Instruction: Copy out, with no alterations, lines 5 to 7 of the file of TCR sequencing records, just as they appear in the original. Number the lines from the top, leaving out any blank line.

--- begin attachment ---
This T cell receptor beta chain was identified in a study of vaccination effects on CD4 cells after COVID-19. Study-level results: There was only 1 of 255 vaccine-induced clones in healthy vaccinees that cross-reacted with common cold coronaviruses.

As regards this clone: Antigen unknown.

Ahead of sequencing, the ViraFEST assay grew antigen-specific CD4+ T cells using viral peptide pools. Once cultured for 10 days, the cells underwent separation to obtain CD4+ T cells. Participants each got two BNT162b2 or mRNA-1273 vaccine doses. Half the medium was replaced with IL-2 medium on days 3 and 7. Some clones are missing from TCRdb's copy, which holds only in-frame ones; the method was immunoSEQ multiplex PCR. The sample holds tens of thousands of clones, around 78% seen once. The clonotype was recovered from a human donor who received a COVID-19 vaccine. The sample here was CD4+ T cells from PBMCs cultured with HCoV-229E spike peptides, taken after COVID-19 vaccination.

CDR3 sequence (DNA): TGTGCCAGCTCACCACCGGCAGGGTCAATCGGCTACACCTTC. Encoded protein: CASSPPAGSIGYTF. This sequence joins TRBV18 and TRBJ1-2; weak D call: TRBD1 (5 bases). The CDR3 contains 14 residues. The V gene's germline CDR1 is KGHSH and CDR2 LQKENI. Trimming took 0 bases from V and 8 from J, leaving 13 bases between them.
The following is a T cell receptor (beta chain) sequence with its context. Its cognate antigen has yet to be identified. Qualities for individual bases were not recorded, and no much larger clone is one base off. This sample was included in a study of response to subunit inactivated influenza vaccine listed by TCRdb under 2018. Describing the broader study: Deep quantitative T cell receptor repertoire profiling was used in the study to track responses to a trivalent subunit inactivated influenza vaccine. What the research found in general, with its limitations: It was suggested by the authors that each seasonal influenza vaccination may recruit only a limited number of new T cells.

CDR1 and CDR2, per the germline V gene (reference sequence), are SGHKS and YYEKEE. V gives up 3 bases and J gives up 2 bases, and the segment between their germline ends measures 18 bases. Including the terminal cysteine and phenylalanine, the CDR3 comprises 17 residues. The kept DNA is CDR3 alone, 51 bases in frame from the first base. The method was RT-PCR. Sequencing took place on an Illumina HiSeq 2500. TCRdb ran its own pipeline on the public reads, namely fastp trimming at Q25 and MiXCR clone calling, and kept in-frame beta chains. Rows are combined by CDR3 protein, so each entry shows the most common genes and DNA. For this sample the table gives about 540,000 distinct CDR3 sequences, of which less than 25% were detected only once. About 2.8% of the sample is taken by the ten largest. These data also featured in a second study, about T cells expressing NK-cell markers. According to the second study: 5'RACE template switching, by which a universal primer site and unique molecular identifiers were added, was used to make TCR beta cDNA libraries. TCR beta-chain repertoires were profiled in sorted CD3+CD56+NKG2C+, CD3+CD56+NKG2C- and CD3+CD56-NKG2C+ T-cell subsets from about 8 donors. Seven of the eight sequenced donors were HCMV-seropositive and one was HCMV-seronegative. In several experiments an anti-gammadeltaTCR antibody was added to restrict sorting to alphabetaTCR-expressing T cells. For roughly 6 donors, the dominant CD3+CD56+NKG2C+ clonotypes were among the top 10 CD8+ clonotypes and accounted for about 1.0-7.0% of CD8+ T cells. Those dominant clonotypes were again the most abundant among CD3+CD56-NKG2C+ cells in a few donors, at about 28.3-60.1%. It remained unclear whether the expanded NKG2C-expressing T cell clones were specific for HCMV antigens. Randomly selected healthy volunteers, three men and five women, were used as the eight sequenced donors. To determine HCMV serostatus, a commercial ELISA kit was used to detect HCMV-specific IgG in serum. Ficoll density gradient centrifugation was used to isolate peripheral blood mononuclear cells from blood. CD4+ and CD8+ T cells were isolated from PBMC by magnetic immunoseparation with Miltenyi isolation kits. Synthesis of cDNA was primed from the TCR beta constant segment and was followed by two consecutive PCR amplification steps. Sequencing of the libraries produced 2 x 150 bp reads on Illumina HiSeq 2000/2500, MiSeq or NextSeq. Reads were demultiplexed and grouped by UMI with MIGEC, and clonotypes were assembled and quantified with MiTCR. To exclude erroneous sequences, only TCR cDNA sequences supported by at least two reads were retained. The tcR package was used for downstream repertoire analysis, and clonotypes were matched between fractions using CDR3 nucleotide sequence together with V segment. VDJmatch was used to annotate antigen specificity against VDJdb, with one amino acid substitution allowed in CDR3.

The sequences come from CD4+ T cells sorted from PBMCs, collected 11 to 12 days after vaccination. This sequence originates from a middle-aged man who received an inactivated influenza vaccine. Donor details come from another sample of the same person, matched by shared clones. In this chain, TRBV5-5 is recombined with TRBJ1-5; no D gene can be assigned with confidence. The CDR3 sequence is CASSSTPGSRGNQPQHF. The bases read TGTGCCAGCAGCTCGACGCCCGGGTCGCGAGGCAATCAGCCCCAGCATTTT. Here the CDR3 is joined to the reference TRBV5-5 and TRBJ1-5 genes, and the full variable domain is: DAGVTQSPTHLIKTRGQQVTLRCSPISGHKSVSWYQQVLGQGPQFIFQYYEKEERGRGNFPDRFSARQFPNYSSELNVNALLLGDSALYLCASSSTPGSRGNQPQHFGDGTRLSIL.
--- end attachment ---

The following is a T cell receptor (beta chain) sequence with its context. Its cognate antigen has yet to be identified. Qualities for individual bases were not recorded, and no much larger clone is one base off. This sample was included in a study of response to subunit inactivated influenza vaccine listed by TCRdb under 2018. Describing the broader study: Deep quantitative T cell receptor repertoire profiling was used in the study to track responses to a trivalent subunit inactivated influenza vaccine. What the research found in general, with its limitations: It was suggested by the authors that each seasonal influenza vaccination may recruit only a limited number of new T cells.

CDR1 and CDR2, per the germline V gene (reference sequence), are SGHKS and YYEKEE. V gives up 3 bases and J gives up 2 bases, and the segment between their germline ends measures 18 bases. Including the terminal cysteine and phenylalanine, the CDR3 comprises 17 residues. The kept DNA is CDR3 alone, 51 bases in frame from the first base. The method was RT-PCR. Sequencing took place on an Illumina HiSeq 2500. TCRdb ran its own pipeline on the public reads, namely fastp trimming at Q25 and MiXCR clone calling, and kept in-frame beta chains. Rows are combined by CDR3 protein, so each entry shows the most common genes and DNA. For this sample the table gives about 540,000 distinct CDR3 sequences, of which less than 25% were detected only once. About 2.8% of the sample is taken by the ten largest. These data also featured in a second study, about T cells expressing NK-cell markers. According to the second study: 5'RACE template switching, by which a universal primer site and unique molecular identifiers were added, was used to make TCR beta cDNA libraries. TCR beta-chain repertoires were profiled in sorted CD3+CD56+NKG2C+, CD3+CD56+NKG2C- and CD3+CD56-NKG2C+ T-cell subsets from about 8 donors. Seven of the eight sequenced donors were HCMV-seropositive and one was HCMV-seronegative. In several experiments an anti-gammadeltaTCR antibody was added to restrict sorting to alphabetaTCR-expressing T cells. For roughly 6 donors, the dominant CD3+CD56+NKG2C+ clonotypes were among the top 10 CD8+ clonotypes and accounted for about 1.0-7.0% of CD8+ T cells. Those dominant clonotypes were again the most abundant among CD3+CD56-NKG2C+ cells in a few donors, at about 28.3-60.1%. It remained unclear whether the expanded NKG2C-expressing T cell clones were specific for HCMV antigens. Randomly selected healthy volunteers, three men and five women, were used as the eight sequenced donors. To determine HCMV serostatus, a commercial ELISA kit was used to detect HCMV-specific IgG in serum. Ficoll density gradient centrifugation was used to isolate peripheral blood mononuclear cells from blood. CD4+ and CD8+ T cells were isolated from PBMC by magnetic immunoseparation with Miltenyi isolation kits. Synthesis of cDNA was primed from the TCR beta constant segment and was followed by two consecutive PCR amplification steps. Sequencing of the libraries produced 2 x 150 bp reads on Illumina HiSeq 2000/2500, MiSeq or NextSeq. Reads were demultiplexed and grouped by UMI with MIGEC, and clonotypes were assembled and quantified with MiTCR. To exclude erroneous sequences, only TCR cDNA sequences supported by at least two reads were retained. The tcR package was used for downstream repertoire analysis, and clonotypes were matched between fractions using CDR3 nucleotide sequence together with V segment. VDJmatch was used to annotate antigen specificity against VDJdb, with one amino acid substitution allowed in CDR3.

The sequences come from CD4+ T cells sorted from PBMCs, collected 11 to 12 days after vaccination. This sequence originates from a middle-aged man who received an inactivated influenza vaccine. Donor details come from another sample of the same person, matched by shared clones. In this chain, TRBV5-5 is recombined with TRBJ1-5; no D gene can be assigned with confidence. The CDR3 sequence is CASSSTPGSRGNQPQHF. The bases read TGTGCCAGCAGCTCGACGCCCGGGTCGCGAGGCAATCAGCCCCAGCATTTT. Here the CDR3 is joined to the reference TRBV5-5 and TRBJ1-5 genes, and the full variable domain is: DAGVTQSPTHLIKTRGQQVTLRCSPISGHKSVSWYQQVLGQGPQFIFQYYEKEERGRGNFPDRFSARQFPNYSSELNVNALLLGDSALYLCASSSTPGSRGNQPQHFGDGTRLSIL.